Hyatt Files Charges Against San Francisco Hotel Union
Within hours of the 25th anniversary of Martin Luther King's national holiday on Monday, January 17, San Francisco Grand Hyatt management called an early morning Tuesday press conference to denounce the hotel union, Local 2, UNITE-HERE, for its boycott of ten city hotels. "Local 2 leaders are doing damage to their members and to the city," asserted David Nadelman, general manager of the Grand Hyatt, situated in the center of downtown San Francisco.
"They should get back to the bargaining table and negotiate. In fact, we asked Local 2 to be a faithful partner and actually conduct business calls to bring tourism back to San Francisco instead of transferring one million dollars to their boycott fund."
Demonstration and civil disobedience in support of union hotel workers in front of the San Francisco Grand Hyatt in July 2010—photos by Bill Hackwell, IndyBay.org
"A prolonged labor action has a negative impact on our economy where tourists contribute $8 billion annually, 70,000 jobs are directly involved, and $500,000 in tax revenue is generated," added Joe D'Alessandro, CEO, San Francisco Travel Association. "The city loses $30 million in lost revenue for each major convention we lose."
The CEOs of the Chamber of Commerce and the U.S. Pan Asian American Chamber of Commerce also agreed that the union should end the boycott and get back to the bargaining table.
A related issue raised at the press conference was the announcement that two Hyatt union hotels in San Francisco filed National Labor Relation Board (NLRB) charges against the union local, claiming that "Local 2 leadership unlawfully violated the terms" of the collective bargaining agreement when they "quietly diverted money [two cents an hour] from the Child & Elder Fund [to the Legal Fund], without bargaining with Hyatt."
Normally two cents is not anything to fight about, but the Hyatt Hotels see it differently. They are locked in a bitter labor dispute now dragging into its 16th month. The Hyatt press conference was called, ostensibly, because the "union leadership is hiding the truth" about funding for the Legal Fund and Hyatt was committed to "your right to know." Yet, the majority of the presentations at the press conference emphasized objections to the unions' "stubborn" bargaining and "unjustified" boycott and only secondary references were made about the Legal Fund controversy.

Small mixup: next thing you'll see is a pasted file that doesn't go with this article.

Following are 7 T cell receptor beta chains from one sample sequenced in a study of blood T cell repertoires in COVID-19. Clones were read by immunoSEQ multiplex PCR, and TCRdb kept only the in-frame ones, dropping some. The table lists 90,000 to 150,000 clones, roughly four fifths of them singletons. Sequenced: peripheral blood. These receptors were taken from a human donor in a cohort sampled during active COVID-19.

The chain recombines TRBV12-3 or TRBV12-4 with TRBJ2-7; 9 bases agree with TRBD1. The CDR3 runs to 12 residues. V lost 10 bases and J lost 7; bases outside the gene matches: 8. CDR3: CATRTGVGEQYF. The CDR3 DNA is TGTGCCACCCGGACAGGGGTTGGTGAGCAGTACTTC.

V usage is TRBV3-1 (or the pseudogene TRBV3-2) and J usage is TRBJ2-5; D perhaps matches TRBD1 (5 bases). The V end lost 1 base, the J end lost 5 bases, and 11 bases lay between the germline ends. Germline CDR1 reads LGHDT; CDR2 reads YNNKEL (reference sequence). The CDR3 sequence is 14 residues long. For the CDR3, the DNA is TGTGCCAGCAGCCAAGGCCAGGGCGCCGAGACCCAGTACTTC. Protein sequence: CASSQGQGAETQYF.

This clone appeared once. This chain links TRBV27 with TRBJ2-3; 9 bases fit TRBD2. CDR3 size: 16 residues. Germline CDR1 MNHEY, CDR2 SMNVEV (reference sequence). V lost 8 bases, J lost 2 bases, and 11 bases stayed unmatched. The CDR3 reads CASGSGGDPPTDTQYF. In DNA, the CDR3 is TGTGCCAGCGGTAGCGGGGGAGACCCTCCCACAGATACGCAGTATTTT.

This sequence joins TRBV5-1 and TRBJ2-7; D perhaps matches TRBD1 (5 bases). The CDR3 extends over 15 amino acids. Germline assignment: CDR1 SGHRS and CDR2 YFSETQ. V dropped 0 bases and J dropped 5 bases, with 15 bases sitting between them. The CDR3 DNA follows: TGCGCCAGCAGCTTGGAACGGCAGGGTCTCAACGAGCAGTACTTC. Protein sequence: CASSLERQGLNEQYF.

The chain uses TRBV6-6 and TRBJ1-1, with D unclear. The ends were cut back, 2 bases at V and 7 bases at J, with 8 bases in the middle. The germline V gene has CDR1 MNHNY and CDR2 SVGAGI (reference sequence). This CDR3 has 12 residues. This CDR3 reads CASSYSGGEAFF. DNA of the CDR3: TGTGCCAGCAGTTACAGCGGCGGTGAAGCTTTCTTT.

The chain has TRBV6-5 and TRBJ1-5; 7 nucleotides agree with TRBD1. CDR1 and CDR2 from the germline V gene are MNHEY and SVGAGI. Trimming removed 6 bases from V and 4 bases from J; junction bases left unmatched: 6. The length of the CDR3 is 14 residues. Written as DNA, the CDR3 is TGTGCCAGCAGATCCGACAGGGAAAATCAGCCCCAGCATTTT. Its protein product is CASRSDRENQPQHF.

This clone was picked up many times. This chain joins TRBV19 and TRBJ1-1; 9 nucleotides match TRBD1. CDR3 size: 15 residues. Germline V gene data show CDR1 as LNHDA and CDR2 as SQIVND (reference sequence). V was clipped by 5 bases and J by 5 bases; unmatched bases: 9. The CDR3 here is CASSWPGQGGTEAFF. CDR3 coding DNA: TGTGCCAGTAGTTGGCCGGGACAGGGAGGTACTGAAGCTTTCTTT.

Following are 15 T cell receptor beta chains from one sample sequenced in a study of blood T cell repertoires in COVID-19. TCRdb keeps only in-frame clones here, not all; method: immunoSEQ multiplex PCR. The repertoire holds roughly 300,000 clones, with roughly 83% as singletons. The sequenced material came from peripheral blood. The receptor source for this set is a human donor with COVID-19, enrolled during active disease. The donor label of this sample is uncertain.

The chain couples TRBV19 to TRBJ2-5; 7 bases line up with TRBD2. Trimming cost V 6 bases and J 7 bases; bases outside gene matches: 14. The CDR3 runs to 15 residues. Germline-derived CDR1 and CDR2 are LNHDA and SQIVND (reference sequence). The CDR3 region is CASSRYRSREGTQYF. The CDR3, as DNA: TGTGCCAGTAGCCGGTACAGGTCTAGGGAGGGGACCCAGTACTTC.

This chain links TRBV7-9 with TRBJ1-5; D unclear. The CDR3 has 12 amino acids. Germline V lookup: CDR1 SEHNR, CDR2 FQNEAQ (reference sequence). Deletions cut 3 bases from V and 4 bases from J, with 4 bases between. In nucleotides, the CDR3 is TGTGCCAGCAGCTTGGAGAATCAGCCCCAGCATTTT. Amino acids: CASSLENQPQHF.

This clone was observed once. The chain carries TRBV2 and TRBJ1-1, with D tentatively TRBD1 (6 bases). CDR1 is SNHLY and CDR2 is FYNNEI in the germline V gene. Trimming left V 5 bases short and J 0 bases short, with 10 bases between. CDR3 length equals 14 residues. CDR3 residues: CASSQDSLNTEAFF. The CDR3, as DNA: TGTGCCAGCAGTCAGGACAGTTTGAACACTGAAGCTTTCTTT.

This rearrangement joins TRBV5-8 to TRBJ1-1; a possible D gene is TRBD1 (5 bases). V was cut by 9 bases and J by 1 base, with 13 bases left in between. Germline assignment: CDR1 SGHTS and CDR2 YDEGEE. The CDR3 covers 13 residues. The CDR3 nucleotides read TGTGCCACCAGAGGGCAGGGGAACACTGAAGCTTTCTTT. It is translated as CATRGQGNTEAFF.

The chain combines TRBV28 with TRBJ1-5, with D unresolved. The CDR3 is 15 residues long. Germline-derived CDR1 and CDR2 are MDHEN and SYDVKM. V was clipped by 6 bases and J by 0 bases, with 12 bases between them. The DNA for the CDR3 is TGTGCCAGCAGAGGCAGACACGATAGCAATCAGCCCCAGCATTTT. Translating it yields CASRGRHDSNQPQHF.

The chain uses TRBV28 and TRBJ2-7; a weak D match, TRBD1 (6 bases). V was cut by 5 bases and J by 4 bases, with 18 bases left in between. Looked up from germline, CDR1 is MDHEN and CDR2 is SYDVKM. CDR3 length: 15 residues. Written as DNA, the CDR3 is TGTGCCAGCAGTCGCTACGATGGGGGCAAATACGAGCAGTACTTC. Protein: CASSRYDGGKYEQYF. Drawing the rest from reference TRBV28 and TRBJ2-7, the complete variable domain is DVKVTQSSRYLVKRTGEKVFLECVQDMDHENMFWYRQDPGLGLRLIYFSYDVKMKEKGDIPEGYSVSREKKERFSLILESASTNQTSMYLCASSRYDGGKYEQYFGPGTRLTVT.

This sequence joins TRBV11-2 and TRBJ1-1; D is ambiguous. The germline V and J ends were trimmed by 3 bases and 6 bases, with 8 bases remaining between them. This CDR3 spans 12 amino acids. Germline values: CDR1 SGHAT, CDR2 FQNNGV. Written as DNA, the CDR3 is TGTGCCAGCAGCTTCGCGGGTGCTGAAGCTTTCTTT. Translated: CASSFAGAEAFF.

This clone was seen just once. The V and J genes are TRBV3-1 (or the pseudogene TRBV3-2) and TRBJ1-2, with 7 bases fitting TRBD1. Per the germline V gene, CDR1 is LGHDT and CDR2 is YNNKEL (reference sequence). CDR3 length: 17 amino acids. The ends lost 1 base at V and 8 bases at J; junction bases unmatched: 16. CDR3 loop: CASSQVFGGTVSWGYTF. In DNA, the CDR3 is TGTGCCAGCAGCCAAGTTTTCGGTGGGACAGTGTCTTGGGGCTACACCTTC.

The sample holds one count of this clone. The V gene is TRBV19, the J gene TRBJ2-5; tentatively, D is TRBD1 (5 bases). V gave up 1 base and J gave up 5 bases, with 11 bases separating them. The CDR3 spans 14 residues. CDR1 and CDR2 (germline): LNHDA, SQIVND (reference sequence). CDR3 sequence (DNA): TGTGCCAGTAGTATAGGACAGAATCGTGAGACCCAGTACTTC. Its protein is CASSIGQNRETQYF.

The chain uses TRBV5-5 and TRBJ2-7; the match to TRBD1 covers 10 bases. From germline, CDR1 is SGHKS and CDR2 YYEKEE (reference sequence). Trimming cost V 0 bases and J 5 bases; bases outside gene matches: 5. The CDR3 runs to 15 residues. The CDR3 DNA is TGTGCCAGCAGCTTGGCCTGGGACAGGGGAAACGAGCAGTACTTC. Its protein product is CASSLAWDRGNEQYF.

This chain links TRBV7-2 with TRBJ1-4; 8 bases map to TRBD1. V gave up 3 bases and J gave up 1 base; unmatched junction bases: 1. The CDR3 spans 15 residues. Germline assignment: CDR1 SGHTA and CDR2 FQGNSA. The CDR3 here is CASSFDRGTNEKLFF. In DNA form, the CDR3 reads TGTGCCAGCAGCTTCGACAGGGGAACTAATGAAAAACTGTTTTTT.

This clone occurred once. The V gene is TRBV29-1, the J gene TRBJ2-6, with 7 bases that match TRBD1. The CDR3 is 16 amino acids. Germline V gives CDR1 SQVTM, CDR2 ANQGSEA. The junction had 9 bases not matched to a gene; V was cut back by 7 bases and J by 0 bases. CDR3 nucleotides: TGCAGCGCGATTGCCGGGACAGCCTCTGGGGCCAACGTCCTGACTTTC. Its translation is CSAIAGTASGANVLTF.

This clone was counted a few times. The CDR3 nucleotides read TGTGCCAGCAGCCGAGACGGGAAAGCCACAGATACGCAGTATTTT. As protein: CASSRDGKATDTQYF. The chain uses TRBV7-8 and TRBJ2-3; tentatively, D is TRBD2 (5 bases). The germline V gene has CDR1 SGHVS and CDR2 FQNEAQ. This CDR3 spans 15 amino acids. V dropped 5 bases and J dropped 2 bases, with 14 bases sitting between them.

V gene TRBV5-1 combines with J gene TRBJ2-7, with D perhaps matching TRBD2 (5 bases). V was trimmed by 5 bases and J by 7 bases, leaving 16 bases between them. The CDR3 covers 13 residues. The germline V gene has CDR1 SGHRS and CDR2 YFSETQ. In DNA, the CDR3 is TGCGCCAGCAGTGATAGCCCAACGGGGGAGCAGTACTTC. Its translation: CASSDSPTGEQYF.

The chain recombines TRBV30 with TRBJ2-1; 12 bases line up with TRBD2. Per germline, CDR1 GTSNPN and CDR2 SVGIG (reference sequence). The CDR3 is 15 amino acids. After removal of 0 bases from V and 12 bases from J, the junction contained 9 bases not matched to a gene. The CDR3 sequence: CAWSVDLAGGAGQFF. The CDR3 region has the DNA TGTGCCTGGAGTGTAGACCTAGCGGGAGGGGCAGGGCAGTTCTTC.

According to the union, Hyatt's claims of "unlawful" acts are patently false. "Around eight years ago, the union switched over two cents an hour from the over-funded Legal Fund to the under-funded Child & Elder Care Fund and now we want to stop this allocation away from the Legal Fund because the situation is reversed. The Legal Fund needs money and the Child & Elder Care does not. Nobody objected eight years ago, why now?" asked Riddhi Mehta, Local 2 spokesperson. "It won't cost any of the hotels another penny of contributions."
The Legal Fund provides aid to hotel workers who face unlawful evictions and foreclosures, with the majority of funds now also being used to help those seeking citizenship and with immigration processing. Rising government fees for immigration documents have led to the shortfall in the Legal Fund. "Of the 1,000 claims in the last six months made to the Legal Fund, 75 percent were related to immigration and Hyatt workers, ironically, are the second highest beneficiaries of the Fund," according to a Local 2 representative.
This explanation has led immigration rights activists and religious and community figures to make their own accusations against Hyatt's targeting of immigrants. Hyatt is extremely sensitive to these charges with Nadelman responding that, "Charging we are anti-immigrant is as untrue as charges that we have the worst working conditions." The union previously cited an academic study listing Hyatt with the worst injury record in the industry.
Aurolyn Rush, a 15-year Grand Hyatt employee, said, "At the negotiating table, Hyatt is trying to increase our health care costs and freeze our wages and pensions. At work, Hyatt housekeepers report the highest rate of injury in the country. And now, Hyatt is trying to deplete our Legal Fund. When will it stop?"
Union activists believe Hyatt's strategy is to pressure the union to soften its bargaining stance, but they insist it will not work. Following the Hyatt press conference a union picket line of several hundred people protested Hyatt's accusations that Local 2 leadership "acted unlawfully."
The hotel dispute remains very charged with no settlement in sight. Something is sure to break open, but for now, activists say, more intimidation means more resistance.
Carl Finamore is a delegate to the San Francisco Labor Council, AFL-CIO. He can be reached at email@example.com.